HU 335  Technology and Modern Civilization  3 Credits (3,0)

A humanistic analysis of technology, with special attention to its influence on modern American culture in a global context. Topics include the history and development of technology, the influence of technology on certain philosophies such as determinism and utilitarianism, the influence of technology on the ecosphere, and the depiction of technology in imaginative literature.
Prerequisites: HU 140 or HU 141 or HU 142 or HU 143 or HU 144 or HU 145 or HU 146.

HU 338  Traversing the Borders: Interdisciplinary Explorations  3 Credits

This course entails the study of different approaches to gathering, analyzing, and interpreting information. Special attention is directed to recognizing connections between the boundaries of traditional disciplines. Study also involves in-depth research into a single reality-altering event. Investigation focuses on how people trained in different ways of thinking participate in and contribute to their society and the world by shaping new cultural meanings. Pre-Requisite: Junior standing
Prerequisites: HU 140 or HU 141 or HU 142 or HU 143 or HU 144 or HU 145 or HU 146.

HU 341  World Philosophy  3 Credits (3,0)

This course focuses on an investigation of some of the central problems of philosophical inquiry such as what we can know and what we cannot know, how we reason, who we are, why we are here, and what we can hope for. Freedom, beauty, knowledge and logical thinking, mind, morality, god or gods, religion, truth, death, and existence might be explored using a variety of sources, including but not limited to contemporary thinkers of the European and the Anglo-American traditions. This course is designed to challenge assumptions and to help students deal with contemporary philosophical issues.
Prerequisites: HU 140 or HU 141 or HU 142 or HU 143 or HU 144 or HU 145 or HU 146.

HU 345  Comparative Religions  3 Credits (3,0)

A survey of the major religions of the world, beginning with a brief examination of the nature of religion and its study, as a vital aspect of human experience in history. This is followed by a survey of the eastern religions of Hinduism, Buddhism, Jainism, Taoism, Confucianism, and Shinto, and finally a survey of the monotheistic religions: Judaism, Christianity, Islam, and Sikhism.
Prerequisites: HU 140 or HU 141 or HU 142 or HU 143 or HU 144 or HU 145 or HU 146.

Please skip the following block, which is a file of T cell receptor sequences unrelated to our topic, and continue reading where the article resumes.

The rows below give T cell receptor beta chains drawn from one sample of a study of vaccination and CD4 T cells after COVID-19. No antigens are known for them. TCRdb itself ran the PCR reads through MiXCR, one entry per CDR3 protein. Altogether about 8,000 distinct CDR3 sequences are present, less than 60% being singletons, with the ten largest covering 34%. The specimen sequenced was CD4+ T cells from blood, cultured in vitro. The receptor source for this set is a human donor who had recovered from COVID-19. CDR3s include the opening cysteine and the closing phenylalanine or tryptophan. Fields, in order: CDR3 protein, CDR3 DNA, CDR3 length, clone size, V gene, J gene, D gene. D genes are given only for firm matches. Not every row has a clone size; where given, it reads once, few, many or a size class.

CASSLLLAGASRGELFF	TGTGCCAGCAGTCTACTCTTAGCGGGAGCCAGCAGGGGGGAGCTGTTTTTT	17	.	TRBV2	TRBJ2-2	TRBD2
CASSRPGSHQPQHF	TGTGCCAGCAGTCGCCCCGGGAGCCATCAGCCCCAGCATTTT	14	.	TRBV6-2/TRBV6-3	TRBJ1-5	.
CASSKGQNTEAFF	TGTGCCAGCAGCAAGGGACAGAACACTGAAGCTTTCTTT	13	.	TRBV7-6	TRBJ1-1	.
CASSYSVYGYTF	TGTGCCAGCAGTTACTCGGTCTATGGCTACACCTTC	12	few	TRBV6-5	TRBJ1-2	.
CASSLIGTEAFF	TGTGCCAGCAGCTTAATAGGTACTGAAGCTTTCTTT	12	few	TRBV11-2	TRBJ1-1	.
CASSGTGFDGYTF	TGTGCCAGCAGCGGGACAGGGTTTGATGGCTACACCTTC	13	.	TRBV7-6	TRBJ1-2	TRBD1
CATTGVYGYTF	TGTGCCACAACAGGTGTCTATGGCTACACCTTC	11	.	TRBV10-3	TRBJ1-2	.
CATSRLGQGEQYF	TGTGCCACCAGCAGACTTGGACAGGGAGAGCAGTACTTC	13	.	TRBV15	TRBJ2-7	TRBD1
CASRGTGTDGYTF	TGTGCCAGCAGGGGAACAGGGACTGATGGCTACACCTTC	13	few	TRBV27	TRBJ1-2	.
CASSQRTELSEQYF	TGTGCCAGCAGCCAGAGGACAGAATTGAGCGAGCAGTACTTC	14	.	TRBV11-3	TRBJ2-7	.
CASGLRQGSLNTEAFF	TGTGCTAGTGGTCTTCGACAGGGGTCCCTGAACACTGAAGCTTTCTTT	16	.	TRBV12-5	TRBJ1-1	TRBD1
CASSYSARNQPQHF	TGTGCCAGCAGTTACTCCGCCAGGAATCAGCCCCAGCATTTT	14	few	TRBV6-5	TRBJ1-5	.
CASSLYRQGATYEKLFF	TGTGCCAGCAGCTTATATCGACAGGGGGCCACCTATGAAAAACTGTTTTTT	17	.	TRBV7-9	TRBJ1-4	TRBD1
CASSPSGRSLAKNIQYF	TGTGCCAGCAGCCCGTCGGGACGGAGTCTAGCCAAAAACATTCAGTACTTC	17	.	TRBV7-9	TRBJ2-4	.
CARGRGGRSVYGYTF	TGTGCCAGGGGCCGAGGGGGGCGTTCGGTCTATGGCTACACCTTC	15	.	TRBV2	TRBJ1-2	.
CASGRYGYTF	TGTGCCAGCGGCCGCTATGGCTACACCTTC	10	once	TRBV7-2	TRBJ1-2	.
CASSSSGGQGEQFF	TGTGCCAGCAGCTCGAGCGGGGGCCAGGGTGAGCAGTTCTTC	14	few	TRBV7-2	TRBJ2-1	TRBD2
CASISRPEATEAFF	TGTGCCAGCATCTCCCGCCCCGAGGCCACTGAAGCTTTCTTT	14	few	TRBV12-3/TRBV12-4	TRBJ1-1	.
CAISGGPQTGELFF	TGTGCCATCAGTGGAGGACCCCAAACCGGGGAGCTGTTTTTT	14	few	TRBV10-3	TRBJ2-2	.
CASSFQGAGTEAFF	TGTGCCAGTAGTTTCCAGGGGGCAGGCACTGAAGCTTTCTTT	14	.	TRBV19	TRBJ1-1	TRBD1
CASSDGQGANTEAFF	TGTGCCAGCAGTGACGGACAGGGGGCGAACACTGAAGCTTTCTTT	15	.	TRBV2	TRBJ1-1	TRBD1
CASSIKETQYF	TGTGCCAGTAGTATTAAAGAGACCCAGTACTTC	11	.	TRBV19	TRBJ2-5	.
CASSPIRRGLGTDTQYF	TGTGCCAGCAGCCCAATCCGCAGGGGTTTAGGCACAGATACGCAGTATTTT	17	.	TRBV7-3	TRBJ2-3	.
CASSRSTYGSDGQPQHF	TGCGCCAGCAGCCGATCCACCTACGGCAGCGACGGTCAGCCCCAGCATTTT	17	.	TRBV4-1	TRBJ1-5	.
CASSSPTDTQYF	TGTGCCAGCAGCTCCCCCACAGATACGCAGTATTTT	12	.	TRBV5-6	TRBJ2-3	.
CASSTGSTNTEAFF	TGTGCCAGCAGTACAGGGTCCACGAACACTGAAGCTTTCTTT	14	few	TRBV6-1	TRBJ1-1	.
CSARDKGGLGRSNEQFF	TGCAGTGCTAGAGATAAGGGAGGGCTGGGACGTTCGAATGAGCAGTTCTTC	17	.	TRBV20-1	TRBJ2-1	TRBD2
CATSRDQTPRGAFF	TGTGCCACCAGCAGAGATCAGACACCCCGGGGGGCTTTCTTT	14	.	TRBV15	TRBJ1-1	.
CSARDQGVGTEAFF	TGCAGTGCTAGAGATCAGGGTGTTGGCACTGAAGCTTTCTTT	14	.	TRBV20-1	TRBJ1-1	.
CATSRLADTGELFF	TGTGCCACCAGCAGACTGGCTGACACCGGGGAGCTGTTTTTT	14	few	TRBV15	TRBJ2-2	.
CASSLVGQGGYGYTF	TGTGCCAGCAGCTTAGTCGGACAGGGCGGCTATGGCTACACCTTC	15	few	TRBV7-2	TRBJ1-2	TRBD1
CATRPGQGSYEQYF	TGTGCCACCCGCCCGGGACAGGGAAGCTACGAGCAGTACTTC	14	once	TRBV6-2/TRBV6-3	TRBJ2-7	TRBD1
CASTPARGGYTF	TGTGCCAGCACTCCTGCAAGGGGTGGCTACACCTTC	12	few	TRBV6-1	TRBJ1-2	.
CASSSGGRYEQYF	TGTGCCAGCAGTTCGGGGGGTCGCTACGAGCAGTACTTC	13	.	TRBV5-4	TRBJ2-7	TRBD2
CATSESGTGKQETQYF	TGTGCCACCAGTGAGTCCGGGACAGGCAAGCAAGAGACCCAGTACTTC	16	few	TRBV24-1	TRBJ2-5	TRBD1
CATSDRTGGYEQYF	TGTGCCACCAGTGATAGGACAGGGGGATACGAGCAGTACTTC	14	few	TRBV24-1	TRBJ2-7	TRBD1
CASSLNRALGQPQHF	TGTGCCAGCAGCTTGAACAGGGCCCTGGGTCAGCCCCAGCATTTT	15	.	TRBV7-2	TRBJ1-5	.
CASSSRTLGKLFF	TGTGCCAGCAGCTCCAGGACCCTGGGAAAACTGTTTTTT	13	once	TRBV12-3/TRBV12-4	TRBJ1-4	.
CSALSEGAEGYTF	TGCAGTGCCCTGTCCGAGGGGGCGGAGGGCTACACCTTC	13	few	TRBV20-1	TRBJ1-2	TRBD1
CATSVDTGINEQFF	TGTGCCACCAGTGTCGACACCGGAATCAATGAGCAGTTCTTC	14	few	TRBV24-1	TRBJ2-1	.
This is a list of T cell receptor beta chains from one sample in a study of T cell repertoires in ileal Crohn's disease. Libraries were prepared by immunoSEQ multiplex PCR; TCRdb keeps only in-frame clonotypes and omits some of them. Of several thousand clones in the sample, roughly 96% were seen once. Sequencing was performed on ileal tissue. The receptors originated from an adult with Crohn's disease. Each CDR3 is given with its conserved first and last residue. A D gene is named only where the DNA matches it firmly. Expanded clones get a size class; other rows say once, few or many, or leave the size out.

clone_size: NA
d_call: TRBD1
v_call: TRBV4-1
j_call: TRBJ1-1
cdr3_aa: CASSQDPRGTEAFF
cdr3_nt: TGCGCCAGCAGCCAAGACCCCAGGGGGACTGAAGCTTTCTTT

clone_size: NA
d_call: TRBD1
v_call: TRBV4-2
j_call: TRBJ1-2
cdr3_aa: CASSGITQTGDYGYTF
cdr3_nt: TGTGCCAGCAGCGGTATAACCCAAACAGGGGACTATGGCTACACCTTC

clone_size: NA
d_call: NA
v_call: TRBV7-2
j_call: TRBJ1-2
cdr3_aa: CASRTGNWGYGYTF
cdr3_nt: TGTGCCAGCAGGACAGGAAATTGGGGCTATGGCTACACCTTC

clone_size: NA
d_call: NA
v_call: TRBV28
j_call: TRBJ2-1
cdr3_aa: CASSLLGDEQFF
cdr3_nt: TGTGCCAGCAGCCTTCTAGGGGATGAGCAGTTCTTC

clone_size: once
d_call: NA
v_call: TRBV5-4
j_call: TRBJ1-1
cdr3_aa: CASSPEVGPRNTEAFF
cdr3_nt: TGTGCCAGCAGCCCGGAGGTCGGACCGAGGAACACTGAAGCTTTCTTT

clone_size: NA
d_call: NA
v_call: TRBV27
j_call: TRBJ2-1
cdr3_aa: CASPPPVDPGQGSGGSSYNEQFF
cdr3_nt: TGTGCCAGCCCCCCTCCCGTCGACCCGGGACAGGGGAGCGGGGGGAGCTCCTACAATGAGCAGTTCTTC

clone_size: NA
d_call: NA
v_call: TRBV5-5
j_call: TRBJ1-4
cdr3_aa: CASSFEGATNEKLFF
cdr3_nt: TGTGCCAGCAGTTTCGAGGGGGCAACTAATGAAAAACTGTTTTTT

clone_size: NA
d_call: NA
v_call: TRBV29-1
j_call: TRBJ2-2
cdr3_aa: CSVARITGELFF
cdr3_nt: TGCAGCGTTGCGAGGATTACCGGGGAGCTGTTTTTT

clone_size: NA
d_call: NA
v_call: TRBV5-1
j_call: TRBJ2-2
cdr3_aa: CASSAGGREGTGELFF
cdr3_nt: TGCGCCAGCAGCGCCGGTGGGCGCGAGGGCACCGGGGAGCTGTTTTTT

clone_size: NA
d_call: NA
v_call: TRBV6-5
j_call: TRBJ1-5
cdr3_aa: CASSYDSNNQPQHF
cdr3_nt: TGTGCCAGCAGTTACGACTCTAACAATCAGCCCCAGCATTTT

HU 355  Creative Writing  3 Credits (3,0)

The course culminates the interpretive and expressive elements of communications classes. The study, practice, and use of a personal style of creative composition and examples of contemporary literature and submittal of publications are included in this course.
Prerequisites: HU 140 or HU 141 or HU 142 or HU 143 or HU 144 or HU 145 or HU 146.

HU 363  Communication and Society  3 Credits (3,0)

An examination of human communication in a variety of cultural settings. Analysis of verbal discourses, non-verbal communication, symbolic imagery and media as means of constructing identity and social norms. Themes vary by instructor and are listed in the schedule of courses.
Prerequisites: COM 219 and Junior Standing.

HU 375  The Nature of Language  3 Credits (3,0)

This course provides a practical investigation into how people use language functions as a system of meaning. The diversity, complexity, and intrinsic fascination of this most human of behaviors is studied largely with reference to the English language. Topics include popular ideas about language, language and identity, language structure and system, language media, language acquisition and learning, language and the brain, and world languages.
Prerequisites: COM 221 or COM 222.

HU 399  Special Topics in Humanities  1-6 Credit

Individual independent or directed studies of selected topics in the humanities.
Prerequisites: HU 14X or HU 199.

HU 415  Nonverbal Communication  3 Credits (3,0)

This course entails the study of communication behaviors and processes, not involving the expression of written or spoken words, contribute information to a message. Special attention is directed to the study of voice qualities; facial expression and body language; space, personal distance, and touch; the use of time and objects; and personal appearance. Study also involves nonverbal communication in applied settings, as well as research strategies for observing, measuring, and understanding non-verbal phenomena. Also offered as COM 415. Students receive either Communication or Humanities credit, but not both.
Prerequisites: COM 219 and COM 221 or COM 222.

HU 420  Applied Cross-Cultural Communication  3 Credits (3,0)

An examination of the challenges to communicating across the variety of sub-cultures present in work environments. Ethnicity, nationality, gender, physical impairment, and sexuality are among the areas of difference often present in business and professional environments that may influence the establishment of cooperative working relationships. Means for analyzing and developing strategies to transcend and make positive use of sub-cultural differences will be considered.
Prerequisites: COM 219.

HU 475  Senior Thesis  3 Credits (3,0)

The culmination of the student's experience in Interdisciplinary Studies major, requiring the student to complete documented original research that is demonstrably tied to at least two of the student's minor fields of study. Open to other students not enrolled in the Interdisciplinary Studies major who may take the course but must tie their original research to a topic appropriate for their major or minor area(s) of study. Expectations for original research (e.g., experiments, scientific observations, or interviews with subject matter experts) and integration of research into the thesis. Additional requirements to write project-management documents (e.g., a proposal, research plan, literature survey, progress report) and to defend research.This course will not fulfill the Upper Level (300-400) Humanities General Education requirement.
Prerequisites: COM 219 and COM 221.

HU 499  Special Topics in Humanities  1-6 Credit

Individual independent or directed studies of selected topics in the humanities.